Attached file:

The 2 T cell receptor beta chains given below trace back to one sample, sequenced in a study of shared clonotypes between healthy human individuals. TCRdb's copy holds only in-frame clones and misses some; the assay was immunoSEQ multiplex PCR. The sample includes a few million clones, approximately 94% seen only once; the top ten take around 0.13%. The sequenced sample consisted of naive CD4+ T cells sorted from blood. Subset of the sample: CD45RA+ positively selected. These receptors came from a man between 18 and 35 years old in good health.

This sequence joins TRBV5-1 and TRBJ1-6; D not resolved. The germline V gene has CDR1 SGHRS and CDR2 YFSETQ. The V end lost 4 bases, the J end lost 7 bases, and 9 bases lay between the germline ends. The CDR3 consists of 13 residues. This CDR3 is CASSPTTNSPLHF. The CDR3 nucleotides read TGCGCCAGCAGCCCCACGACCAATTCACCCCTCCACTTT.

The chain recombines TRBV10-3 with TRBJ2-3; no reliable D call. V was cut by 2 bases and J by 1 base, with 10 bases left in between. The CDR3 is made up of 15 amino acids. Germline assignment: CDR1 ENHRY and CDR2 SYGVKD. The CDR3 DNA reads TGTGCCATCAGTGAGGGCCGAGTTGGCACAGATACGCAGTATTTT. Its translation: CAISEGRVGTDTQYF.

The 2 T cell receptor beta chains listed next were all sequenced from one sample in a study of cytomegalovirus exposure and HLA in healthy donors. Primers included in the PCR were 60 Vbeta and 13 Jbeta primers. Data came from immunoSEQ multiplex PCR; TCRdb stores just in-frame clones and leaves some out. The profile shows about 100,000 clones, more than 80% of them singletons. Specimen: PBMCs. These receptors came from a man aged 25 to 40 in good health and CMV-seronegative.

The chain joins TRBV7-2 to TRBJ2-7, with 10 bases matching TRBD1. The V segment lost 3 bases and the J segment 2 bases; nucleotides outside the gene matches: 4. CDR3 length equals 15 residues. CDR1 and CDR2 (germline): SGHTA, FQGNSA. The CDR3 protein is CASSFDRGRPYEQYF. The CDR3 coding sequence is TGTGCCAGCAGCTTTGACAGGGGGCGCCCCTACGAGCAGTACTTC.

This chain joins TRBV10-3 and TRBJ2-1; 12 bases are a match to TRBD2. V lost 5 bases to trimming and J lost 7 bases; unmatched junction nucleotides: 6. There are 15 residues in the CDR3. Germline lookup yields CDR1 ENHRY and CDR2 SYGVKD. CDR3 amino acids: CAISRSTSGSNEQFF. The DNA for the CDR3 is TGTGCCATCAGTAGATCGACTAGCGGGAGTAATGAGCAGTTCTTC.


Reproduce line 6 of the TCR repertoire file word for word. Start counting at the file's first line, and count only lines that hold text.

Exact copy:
This chain joins TRBV10-3 and TRBJ2-1; 12 bases are a match to TRBD2. V lost 5 bases to trimming and J lost 7 bases; unmatched junction nucleotides: 6. There are 15 residues in the CDR3. Germline lookup yields CDR1 ENHRY and CDR2 SYGVKD. CDR3 amino acids: CAISRSTSGSNEQFF. The DNA for the CDR3 is TGTGCCATCAGTAGATCGACTAGCGGGAGTAATGAGCAGTTCTTC.